What did Rajiv Gandhi say about the removal of 200 army camps?

We opposed the agreement on this point. Nobody was prepared to consider it.

In Delhi?

Yes, in Delhi (firmly).

Will you accept a multiparty, competitive political system? You said earlier that there should be a one-party democracy on the lines of Yugoslavia.

This is important and you should know our position. We have not achieved Tamil Eelam. I had expressed my views on a political set-up for Tamil Eelam. But there is no separate country now. This is an agreement imposed on us. In this [set-up] everyone is equal, everyone is the same. We will fight for our political objective. We will take the Eelam political objective in a sustained manner before our people.

What I said then was to be done after the establishment of our own state. But there cannot be any compatibility between one-party rule and what obtains now. What is taking place now is this. Sri Lanka and India have concluded an agreement. The Indian Army is here and is asking for our weapons. If we don’t do that, we will have to fight the Indian Army. To avert that, we accepted these arrangements, but we have not abandoned our political objective.

What is your attitude towards the Muslims in the East?

We don’t look upon the Muslims as a separate category; we consider them an integral part of the Tamils. It is a question of people united by language and differentiated by religion.

What happens to the cyanide capsules that your men wear round their necks? Are they necessary when there are no arms?

I think the capsules are needed most, they are indispensable now. They are the only weapons for the cadre to protect themselves in the Eastern province from hoodlums, the rival groups and the Sinhala army. Not only that, they would continue to wear them in remembrance of those comrades who fought along with them and sacrificed their lives. (At this point, Prabakaran asks Yogi, one of the political organisers of the LTTE, whether he sports the cyanide capsule. Yogi pulls out the capsule tied to a string around his neck. It is made of white-and-black plastic. Prabakaran also pulls out his capsule from under the collar of his shirt and shows it to us. When we ask him whether we can photograph him at this moment, he politely declines the proposition.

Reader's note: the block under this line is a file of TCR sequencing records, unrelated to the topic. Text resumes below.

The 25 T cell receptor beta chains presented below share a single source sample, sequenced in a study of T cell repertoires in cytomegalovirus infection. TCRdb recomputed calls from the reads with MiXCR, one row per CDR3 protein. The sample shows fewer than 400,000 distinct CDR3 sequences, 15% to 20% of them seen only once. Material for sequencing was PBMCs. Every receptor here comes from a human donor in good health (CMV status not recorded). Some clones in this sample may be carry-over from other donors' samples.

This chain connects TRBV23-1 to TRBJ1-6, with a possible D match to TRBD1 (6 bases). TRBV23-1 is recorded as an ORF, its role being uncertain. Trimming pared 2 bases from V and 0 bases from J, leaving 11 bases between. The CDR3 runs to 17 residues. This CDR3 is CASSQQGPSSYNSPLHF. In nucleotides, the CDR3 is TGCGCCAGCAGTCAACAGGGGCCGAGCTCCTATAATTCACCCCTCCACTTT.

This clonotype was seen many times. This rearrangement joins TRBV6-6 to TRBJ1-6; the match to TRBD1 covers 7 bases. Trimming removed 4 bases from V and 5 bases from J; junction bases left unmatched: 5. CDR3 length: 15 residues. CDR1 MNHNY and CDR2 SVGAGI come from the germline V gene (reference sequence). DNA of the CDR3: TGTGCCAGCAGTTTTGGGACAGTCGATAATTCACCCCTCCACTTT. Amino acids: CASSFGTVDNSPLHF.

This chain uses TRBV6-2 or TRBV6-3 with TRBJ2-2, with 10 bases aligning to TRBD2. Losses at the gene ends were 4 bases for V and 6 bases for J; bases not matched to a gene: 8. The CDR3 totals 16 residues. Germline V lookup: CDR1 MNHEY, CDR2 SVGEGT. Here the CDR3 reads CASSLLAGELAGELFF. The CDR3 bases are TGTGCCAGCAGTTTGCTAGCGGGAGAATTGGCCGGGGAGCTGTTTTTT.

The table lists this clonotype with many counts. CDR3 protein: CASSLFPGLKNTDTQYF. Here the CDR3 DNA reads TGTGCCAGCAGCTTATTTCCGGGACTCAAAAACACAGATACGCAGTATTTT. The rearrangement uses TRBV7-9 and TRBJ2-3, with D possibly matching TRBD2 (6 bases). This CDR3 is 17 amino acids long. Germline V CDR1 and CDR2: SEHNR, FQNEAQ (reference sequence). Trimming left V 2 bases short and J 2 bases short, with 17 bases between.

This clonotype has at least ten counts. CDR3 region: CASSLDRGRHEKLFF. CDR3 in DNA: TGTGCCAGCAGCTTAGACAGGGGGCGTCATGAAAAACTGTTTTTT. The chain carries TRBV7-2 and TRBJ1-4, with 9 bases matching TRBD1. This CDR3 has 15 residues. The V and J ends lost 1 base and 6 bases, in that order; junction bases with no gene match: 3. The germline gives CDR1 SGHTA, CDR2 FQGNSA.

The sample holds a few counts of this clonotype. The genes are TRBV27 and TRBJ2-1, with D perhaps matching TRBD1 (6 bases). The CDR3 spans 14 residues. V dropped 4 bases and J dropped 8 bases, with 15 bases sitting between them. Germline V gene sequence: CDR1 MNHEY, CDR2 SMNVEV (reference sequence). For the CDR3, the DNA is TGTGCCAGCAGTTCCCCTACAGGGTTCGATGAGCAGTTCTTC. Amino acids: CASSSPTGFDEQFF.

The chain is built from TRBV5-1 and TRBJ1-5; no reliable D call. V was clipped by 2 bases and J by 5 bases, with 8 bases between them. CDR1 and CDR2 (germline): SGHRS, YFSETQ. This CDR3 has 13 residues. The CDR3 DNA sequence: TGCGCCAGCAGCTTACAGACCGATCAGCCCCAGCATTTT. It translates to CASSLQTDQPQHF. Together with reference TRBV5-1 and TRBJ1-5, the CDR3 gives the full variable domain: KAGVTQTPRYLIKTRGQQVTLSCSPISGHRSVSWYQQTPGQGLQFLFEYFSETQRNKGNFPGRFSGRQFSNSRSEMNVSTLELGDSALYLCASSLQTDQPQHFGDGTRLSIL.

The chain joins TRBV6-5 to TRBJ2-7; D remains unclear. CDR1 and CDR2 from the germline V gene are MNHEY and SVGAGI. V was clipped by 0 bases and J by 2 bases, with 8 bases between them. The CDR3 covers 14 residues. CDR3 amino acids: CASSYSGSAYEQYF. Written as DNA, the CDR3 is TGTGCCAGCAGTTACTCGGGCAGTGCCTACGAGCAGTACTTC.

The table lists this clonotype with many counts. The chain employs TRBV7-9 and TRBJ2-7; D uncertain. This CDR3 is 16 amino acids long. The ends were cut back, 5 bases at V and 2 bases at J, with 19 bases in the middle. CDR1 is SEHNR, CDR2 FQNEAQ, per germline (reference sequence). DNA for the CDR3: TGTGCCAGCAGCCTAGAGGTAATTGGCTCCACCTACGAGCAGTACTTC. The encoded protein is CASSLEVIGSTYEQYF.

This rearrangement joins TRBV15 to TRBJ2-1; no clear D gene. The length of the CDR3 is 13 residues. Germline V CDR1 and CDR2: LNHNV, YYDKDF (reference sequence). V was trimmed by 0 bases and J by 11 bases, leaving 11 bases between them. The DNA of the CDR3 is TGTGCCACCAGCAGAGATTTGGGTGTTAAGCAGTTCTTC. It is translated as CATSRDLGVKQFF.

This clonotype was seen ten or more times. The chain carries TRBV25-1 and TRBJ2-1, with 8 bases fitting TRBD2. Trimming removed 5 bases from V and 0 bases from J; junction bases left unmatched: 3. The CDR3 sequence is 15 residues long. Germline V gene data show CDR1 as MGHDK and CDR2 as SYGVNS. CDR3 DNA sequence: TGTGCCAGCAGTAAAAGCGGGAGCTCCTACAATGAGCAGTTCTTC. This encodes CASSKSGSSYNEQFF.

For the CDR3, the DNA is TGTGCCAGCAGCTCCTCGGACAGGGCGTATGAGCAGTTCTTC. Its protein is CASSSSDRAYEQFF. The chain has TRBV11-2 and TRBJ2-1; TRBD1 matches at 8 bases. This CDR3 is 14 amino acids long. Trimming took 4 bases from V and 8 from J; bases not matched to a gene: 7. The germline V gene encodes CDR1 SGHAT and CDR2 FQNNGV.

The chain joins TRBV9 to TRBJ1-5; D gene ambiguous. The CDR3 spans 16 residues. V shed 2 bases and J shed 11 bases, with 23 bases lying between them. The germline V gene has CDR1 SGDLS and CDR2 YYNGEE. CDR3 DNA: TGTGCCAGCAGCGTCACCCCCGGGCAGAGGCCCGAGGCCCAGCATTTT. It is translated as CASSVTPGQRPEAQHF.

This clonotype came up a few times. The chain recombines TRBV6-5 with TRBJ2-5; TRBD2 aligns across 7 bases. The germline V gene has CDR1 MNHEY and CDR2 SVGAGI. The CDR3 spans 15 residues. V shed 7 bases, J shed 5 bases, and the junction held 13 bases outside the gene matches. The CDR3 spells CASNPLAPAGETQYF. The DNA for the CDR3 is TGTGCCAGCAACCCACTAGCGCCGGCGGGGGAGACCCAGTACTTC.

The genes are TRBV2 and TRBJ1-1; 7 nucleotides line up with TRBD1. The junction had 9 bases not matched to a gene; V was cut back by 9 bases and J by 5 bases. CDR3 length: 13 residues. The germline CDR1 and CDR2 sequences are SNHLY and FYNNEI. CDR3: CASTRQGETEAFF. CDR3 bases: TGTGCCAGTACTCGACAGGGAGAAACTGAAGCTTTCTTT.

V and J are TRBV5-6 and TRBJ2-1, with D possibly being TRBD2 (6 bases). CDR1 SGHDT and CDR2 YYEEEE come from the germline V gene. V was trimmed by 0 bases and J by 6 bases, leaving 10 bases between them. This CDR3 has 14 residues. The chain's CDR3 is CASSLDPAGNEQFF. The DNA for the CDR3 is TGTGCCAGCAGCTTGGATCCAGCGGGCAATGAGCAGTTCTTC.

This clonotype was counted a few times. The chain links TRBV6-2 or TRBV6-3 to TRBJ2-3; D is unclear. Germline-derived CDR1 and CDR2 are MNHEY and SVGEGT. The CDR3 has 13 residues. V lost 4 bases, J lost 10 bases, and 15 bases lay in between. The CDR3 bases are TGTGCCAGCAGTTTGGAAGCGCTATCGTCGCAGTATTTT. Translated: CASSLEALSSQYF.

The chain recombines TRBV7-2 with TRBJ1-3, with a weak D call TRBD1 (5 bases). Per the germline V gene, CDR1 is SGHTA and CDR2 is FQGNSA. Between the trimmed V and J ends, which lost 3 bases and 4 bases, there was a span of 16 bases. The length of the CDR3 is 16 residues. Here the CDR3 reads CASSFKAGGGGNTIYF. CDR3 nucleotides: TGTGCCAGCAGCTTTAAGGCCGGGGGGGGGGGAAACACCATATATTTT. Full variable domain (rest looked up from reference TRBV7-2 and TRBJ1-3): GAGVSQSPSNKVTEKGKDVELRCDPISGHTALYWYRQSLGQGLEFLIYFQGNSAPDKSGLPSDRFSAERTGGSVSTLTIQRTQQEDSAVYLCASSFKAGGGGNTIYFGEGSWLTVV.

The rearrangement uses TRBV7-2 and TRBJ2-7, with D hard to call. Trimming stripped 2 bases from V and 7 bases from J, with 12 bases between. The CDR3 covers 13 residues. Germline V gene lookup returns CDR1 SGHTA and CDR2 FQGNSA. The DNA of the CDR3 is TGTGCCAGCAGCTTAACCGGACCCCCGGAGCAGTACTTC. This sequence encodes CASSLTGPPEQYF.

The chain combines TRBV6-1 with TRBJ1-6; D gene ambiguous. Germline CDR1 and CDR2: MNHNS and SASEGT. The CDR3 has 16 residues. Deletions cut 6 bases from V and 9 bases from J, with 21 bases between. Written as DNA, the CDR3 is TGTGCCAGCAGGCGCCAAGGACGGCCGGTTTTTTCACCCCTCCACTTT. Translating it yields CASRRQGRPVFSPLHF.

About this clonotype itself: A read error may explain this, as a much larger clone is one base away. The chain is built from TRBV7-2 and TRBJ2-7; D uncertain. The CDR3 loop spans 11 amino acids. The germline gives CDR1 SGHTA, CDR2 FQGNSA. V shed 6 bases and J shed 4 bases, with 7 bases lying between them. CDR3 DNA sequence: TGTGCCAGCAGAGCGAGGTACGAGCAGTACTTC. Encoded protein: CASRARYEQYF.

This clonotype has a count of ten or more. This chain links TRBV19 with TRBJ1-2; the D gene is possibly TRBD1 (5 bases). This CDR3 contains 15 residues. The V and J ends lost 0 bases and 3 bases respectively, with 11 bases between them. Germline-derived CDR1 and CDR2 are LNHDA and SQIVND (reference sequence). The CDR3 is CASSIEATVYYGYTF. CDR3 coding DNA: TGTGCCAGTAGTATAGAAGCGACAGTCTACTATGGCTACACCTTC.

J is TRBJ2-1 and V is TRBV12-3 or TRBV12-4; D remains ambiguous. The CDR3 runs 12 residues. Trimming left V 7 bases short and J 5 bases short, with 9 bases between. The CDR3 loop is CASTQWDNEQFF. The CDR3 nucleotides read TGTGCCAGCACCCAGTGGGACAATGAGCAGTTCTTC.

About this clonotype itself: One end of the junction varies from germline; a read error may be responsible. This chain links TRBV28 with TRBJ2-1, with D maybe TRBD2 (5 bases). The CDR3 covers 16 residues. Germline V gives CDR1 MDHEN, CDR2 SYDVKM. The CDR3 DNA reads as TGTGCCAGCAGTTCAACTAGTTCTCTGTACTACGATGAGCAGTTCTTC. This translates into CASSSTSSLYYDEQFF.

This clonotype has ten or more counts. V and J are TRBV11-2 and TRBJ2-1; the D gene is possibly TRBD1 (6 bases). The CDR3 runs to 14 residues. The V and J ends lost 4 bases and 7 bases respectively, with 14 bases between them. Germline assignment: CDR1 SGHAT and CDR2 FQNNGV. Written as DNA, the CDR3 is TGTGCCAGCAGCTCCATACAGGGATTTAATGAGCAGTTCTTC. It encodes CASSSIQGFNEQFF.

How do you feel when your fighters are killed? For example, you have named your son Charles Antony in memory of a loyal LTTE fighter who was killed in a clash with the Sri Lanka Army in July 1983.

As far as our feelings are concerned, we have been very deeply affected in our hearts. Having fought so much, having sacrificed so many lives and having lost 20,000 people... all this has been subordinated to India’s strategic interests. Not only that, we, the representatives of such martyrs, have not been properly respected. Hence in this kind of situation, during the interim arrangement, we feel that we want to demonstrate to the Government of India the support we have from the people. India has not given us our due. Without consulting us, they have arrived at an agreement. Hence, we would like to enter politics with the people’s support and with the goal of Tamil Eelam. That will be the fitting reply.

Today’s Tamil papers in Jaffna quote an LTTE representative as saying the organisation would not fully surrender arms.

Yes, we made the statement. It is better to fight and die than surrender the weapons in an insecure environment and die on a mass scale!